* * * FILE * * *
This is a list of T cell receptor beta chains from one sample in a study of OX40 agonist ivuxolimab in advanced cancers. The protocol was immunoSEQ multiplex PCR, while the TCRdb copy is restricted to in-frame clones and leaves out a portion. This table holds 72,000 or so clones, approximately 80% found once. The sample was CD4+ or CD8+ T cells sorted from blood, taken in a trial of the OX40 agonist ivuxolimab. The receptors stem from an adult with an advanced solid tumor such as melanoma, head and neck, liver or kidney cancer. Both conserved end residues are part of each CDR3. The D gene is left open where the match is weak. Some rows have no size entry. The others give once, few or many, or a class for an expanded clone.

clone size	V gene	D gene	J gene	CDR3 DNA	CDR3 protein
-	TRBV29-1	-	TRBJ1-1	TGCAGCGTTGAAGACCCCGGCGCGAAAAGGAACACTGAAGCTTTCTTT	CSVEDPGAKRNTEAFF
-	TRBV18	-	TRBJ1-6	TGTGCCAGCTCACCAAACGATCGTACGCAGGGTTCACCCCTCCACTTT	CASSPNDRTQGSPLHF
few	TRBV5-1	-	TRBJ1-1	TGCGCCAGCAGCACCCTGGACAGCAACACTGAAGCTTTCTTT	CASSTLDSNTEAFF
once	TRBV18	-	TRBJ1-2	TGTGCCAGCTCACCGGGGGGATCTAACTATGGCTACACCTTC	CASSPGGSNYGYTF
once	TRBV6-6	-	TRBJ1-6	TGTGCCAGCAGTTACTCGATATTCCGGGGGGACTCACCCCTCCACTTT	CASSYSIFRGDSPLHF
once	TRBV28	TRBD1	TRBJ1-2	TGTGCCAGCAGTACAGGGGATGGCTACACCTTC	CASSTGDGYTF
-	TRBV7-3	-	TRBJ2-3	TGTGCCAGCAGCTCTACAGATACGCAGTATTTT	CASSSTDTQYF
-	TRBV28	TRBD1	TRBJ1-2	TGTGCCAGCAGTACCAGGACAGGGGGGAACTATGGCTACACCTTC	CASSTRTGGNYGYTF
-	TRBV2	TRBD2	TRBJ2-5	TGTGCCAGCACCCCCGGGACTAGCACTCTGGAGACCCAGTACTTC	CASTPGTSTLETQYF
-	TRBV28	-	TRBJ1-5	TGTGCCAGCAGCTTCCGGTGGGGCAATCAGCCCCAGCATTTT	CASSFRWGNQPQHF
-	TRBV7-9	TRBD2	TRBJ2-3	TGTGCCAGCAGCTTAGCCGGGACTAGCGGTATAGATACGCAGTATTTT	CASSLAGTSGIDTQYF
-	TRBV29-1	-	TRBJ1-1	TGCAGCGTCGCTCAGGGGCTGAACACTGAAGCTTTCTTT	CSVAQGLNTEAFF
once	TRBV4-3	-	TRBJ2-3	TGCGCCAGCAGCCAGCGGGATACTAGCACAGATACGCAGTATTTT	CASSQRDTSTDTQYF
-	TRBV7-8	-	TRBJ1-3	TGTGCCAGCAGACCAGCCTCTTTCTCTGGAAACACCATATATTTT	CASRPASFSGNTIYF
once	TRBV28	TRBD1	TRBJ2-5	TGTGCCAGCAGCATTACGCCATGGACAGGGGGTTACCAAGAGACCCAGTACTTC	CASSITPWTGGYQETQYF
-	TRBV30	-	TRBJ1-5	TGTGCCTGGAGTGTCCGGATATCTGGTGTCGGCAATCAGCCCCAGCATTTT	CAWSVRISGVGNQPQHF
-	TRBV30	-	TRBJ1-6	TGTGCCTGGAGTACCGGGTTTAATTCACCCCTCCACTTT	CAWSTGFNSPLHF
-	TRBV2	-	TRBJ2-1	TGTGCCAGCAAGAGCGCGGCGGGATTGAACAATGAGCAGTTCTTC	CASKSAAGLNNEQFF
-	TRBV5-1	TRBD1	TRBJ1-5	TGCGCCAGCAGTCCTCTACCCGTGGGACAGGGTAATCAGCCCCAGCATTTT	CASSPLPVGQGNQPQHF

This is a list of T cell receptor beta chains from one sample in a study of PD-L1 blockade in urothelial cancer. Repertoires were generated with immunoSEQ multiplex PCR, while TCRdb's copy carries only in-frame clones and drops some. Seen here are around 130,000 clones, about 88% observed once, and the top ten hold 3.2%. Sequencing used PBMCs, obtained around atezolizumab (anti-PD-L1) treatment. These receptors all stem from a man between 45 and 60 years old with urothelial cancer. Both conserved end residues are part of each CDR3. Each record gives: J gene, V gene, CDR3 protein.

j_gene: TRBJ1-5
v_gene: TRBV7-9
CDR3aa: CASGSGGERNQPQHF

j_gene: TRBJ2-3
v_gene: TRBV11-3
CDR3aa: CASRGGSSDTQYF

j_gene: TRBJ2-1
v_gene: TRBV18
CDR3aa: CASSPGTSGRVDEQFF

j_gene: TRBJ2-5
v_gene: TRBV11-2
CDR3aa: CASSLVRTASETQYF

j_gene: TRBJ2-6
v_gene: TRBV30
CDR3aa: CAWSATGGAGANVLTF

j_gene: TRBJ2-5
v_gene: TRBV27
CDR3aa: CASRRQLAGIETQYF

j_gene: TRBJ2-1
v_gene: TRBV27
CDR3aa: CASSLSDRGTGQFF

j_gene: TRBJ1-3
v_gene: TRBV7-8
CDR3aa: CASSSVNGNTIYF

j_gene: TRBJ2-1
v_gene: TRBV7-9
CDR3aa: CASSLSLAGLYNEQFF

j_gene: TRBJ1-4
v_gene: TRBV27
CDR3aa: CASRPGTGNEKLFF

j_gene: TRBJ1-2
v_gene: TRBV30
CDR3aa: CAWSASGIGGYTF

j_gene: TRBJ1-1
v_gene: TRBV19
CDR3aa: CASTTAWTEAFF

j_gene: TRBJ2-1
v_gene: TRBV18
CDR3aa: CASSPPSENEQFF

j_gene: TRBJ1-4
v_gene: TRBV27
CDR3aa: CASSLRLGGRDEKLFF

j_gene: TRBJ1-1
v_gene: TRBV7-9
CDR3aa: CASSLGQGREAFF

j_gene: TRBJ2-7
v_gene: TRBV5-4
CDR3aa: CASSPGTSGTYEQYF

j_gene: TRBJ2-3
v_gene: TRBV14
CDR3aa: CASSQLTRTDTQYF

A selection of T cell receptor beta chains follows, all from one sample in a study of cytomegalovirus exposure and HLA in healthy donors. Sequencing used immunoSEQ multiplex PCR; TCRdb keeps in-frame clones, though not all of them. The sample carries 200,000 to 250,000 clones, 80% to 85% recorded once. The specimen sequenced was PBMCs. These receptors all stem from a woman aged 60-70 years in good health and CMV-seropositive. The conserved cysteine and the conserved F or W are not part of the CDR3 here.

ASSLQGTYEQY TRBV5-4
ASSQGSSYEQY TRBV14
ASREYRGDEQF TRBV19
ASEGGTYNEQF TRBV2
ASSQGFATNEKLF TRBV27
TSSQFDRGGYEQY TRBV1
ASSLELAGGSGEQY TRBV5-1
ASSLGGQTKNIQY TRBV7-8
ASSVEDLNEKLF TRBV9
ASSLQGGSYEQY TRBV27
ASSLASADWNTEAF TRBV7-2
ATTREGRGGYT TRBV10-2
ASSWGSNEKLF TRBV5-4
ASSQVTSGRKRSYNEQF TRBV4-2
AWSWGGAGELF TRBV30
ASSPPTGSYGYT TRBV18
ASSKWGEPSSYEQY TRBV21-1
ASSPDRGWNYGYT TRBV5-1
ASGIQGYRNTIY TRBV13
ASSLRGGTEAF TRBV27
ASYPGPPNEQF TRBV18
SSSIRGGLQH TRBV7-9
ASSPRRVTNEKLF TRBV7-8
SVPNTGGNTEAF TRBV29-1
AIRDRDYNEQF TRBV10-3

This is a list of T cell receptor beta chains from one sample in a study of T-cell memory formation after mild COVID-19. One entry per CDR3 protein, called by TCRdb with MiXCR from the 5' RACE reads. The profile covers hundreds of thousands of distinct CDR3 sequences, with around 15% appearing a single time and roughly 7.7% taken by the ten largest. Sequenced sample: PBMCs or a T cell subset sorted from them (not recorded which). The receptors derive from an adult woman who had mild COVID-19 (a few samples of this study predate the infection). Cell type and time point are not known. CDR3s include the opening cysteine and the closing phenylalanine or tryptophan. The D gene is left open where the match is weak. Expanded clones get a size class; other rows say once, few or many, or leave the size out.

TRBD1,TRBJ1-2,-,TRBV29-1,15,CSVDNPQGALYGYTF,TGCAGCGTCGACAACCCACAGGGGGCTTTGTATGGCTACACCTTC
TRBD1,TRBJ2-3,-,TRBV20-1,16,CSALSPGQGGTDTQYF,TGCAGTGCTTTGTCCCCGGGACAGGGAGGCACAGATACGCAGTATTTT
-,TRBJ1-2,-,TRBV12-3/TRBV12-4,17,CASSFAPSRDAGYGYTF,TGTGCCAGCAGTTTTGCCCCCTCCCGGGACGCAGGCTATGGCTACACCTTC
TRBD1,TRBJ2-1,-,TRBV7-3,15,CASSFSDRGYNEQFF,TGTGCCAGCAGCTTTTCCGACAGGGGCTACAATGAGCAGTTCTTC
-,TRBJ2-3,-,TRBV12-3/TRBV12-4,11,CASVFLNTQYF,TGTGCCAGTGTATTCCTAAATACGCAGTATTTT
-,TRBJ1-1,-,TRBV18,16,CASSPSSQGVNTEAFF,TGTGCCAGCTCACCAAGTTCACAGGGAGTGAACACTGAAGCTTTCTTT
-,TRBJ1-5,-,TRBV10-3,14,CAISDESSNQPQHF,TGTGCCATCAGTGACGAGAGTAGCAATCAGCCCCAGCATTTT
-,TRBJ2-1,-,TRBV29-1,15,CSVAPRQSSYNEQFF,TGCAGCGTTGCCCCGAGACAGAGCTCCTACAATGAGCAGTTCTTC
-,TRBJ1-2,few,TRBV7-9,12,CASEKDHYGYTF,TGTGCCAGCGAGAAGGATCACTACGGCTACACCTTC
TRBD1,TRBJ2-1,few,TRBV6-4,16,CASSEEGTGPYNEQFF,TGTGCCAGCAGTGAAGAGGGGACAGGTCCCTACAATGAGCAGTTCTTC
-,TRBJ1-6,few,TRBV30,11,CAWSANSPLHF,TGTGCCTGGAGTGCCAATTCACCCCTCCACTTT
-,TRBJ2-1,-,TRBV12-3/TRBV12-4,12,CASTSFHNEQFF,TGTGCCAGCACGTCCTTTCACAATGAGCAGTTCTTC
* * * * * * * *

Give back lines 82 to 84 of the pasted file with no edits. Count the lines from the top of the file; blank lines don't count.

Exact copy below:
ASSLGGQTKNIQY TRBV7-8
ASSVEDLNEKLF TRBV9
ASSLQGGSYEQY TRBV27